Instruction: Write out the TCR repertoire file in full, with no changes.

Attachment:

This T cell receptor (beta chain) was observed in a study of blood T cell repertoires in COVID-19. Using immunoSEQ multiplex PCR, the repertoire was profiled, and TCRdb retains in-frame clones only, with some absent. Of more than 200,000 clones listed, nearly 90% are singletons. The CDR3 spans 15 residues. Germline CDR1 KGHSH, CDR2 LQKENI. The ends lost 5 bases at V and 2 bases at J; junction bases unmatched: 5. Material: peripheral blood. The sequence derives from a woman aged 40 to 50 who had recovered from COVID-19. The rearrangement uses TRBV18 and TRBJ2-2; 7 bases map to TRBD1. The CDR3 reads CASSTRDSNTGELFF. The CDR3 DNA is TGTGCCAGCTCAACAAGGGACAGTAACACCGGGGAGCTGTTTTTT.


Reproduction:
This T cell receptor (beta chain) was observed in a study of blood T cell repertoires in COVID-19. Using immunoSEQ multiplex PCR, the repertoire was profiled, and TCRdb retains in-frame clones only, with some absent. Of more than 200,000 clones listed, nearly 90% are singletons. The CDR3 spans 15 residues. Germline CDR1 KGHSH, CDR2 LQKENI. The ends lost 5 bases at V and 2 bases at J; junction bases unmatched: 5. Material: peripheral blood. The sequence derives from a woman aged 40 to 50 who had recovered from COVID-19. The rearrangement uses TRBV18 and TRBJ2-2; 7 bases map to TRBD1. The CDR3 reads CASSTRDSNTGELFF. The CDR3 DNA is TGTGCCAGCTCAACAAGGGACAGTAACACCGGGGAGCTGTTTTTT.